• Mac OS Extended (Journaled, with or without upper / lower case, optionally with HFS +)  - The previous format for Apple computers, which you should select for Macs up to macOS 10.12; also not compatible with PCs
  • ExFAT - The "Extended File Allocation Table" was introduced in 2006 for flash storage and is ideal for SSD storage that you want to use on both Mac and PC; We recommend maximum file sizes of up to 512 TB, theoretically up to 64 ZiB are possible
  • MS-DOS file system (FAT32) - The MS-DOS format can be used with both the Apple Mac and Windows PCs and can therefore be used for data exchange between the two systems; FAT32 is the file system that was introduced for Windows 1996B in 95
  • MS-DOS File System (FAT) - Obsolete file system (dating from 1977) that only supports small files and capacities (not recommended)

Choosing the right scheme

Depending on the hard drive or USB stick, it may happen that no schema selection is displayed at all. If this is the case, however, then you can use the following list as a guide in order not only to try out the schemes, but to select them specifically (selection may vary depending on the format):

  • GUID Partition Table - Made for Intel-based Mac models; required for storage of 2 TB and larger; is designed for a maximum of 128 partitions
  • Master Boot Record - For storage media with MS-DOS (FAT, FAT32 and ExFAT) that are less than 2 TB of storage space; limited to 4 partitions
  • Apple Partition Map: Intended for older Macs that are PowerPC-based

More on this topic: Wiki article on partition tables

What about NTFS on the Mac?

NTFS is the format for hard disks that only runs under Windows. Apple computers with Mac OS, OS X or macOS can only read from this system, but cannot write anything to it. So if you use an external hard drive with an NTFS file system on your Mac, you can see the content, but you cannot change anything, edit files, add them or delete something.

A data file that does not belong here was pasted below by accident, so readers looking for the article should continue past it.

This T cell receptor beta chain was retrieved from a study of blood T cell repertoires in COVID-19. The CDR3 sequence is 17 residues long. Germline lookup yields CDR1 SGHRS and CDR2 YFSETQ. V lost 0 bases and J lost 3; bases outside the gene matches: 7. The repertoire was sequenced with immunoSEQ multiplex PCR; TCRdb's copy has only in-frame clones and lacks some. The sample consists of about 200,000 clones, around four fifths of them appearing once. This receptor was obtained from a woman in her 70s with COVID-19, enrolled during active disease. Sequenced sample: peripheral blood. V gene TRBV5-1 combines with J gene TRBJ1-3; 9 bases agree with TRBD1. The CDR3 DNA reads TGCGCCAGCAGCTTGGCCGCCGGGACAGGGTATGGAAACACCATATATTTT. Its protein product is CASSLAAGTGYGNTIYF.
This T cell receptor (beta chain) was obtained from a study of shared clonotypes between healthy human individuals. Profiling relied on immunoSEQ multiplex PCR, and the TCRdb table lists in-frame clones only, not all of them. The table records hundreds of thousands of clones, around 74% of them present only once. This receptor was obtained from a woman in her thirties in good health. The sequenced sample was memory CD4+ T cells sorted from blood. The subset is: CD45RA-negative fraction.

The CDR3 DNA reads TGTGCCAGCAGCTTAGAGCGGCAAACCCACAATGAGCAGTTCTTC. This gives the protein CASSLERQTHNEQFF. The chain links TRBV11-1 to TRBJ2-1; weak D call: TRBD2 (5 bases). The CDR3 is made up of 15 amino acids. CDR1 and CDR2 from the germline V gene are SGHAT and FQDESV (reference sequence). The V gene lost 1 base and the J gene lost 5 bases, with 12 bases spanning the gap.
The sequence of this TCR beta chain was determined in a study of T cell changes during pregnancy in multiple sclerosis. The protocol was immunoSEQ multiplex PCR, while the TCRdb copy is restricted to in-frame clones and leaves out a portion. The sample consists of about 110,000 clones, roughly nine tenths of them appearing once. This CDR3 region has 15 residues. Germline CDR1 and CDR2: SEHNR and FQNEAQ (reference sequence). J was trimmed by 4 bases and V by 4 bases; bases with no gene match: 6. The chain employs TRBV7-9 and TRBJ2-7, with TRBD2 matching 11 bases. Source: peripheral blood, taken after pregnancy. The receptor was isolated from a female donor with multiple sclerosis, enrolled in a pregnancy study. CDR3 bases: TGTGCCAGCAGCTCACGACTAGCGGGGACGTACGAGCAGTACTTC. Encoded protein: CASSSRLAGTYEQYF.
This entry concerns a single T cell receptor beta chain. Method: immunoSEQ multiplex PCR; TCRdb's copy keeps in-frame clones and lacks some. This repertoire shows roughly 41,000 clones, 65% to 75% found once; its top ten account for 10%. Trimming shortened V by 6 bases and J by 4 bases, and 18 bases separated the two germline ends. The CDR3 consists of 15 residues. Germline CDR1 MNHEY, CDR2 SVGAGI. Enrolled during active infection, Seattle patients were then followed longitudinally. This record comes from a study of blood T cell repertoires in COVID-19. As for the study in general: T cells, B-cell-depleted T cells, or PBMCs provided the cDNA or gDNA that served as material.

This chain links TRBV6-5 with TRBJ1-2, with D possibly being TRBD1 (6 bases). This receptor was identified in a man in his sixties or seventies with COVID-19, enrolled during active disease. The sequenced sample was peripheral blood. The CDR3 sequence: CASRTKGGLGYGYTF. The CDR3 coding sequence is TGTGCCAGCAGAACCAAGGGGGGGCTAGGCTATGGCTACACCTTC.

To solve this problem, you can either format the hard drive (back up all files beforehand) or install third-party software that enables NTFS to be used. If you want to continue to use the external hard drive with PCs in addition to Macs, then it is best to format it (after a backup) in ExFAT format. 

Further information: Apple Support Document HT208496

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4 thoughts on “Tutorial: How to format an external hard drive on Mac”

  1. When it comes to file systems / formats, I do miss a recommendation as to which of them might be useful for external disks that are not only used on a Mac, but also, for example, on a newer Mac with Mojave (10.14) AND an older one with El Capitan (10.11) wants to use.
    Can you possibly say something well-founded?

    1. Hi Peter! Thanks, that's a good tip. I would add that. For you, though, short and sweet: "Mac OS Extended (Journaled with uppercase and lowercase)" would be what both systems understand. ExFat is only interesting for drives that you want to use on Mac AND Windows. But I'll write that again at the top of the article. LG!

  2. can I partition an external 2015GB for my Intel Mac 500?
    in addition, the window remains bright .... why? I want to use one part for TV recordings, but the other space for the archive (photos, audios, etc.)
    Is that even possible, so which format can I choose (?)
    which can then also be partitioned… ..thank you

    1. Hello Pon! Yes, it definitely has to be. I guess you need to erase the hard drive first and then choose a format that Mac can handle properly. See if there is a “Mac OS Extended” option there. Feel free to get in touch if you have any questions!